Attaya Projects: Cycles of Brass

Wednesday 2 July 2014, 5:30-7pm

Admission Free

Attaya Projects artists Alexander Berman, Lalya Gaye and Filip Strebeyko will talk about the making and meaning of the installation, Cycles of Brass, as well as discuss the use of scientific and engineering processes in the making of artworks. Berman and Strebeyko will be travelling from Gothenburg, Sweden for the installation and for this talk.

Cycles of Brass is a dynamic and meditative installation by Attaya Projects, displayed at the DLI Art Gallery in Durham from 28 June to 21 September 2014, in conjunction with the Brass Durham International Festival. In this installation, two brass instruments suspended in separate aquariums are exposed to opposite electrochemical processes. Aging the surface of one instrument while restoring that of the other, these processes occurring before our eyes are transformed through digital technology to create an abstract brass soundscape, gently evoking the transient nature of brass music culture throughout history.

Attaya Projects is a digital media art practice based in Newcastle upon Tyne that functions as a platform for creative collaborations among artists, designers and technologists. This piece will be realised by Attaya Project’s director Lalya Gaye in collaboration with artists Alexander Berman and Filip Strebeyko, all of who have exhibited and performed internationally.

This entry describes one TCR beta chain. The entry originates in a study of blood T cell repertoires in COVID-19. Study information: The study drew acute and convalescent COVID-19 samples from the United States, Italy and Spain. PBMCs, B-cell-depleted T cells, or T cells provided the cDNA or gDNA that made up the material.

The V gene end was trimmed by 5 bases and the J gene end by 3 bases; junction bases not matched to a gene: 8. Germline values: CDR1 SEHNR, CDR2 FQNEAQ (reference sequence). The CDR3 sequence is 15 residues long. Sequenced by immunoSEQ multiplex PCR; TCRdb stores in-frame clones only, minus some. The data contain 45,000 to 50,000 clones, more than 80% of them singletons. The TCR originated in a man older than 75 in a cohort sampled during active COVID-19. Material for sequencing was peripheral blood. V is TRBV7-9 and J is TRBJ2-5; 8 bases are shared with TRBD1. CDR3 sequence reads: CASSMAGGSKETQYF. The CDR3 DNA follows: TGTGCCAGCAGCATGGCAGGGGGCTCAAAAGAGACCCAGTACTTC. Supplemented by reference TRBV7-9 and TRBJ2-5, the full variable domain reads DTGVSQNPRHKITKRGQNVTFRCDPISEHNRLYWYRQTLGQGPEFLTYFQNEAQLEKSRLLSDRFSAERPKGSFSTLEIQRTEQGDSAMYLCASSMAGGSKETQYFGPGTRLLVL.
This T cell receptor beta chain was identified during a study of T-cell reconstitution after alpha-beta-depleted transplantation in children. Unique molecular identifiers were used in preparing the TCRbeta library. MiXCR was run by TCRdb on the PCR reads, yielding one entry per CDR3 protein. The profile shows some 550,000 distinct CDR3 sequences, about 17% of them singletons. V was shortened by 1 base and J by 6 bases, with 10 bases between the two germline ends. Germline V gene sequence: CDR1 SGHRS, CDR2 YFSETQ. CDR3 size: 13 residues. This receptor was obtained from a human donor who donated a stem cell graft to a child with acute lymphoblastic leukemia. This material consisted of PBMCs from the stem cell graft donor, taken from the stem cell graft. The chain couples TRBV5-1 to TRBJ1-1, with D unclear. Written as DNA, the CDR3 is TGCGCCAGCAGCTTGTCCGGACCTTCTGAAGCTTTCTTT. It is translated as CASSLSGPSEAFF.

Alexander Berman is a Swedish artist, musician and software developer based in Göteborg, Sweden, who explores sound, music, language, the brain and other complex systems to create artworks, computer simulations and new forms of interaction.

Lalya Gaye is a Swedish-Senegalese-Malian digital media artist and interaction designer based in Newcastle upon Tyne. She is interested in the poetic and creative space between the physical and the digital, and works primarily with sound, light, metal, interactive technologies, and urban space.

Filip Strebeyko is a Swedish architect and graphic designer based in Göteborg, Sweden. His work bridges the gap between architecture and art, and revolves around the metaphysics of time, space and memory.

Cycles of Brass is funded by the Arts Council England with support from the Swedish Arts Grants Committee.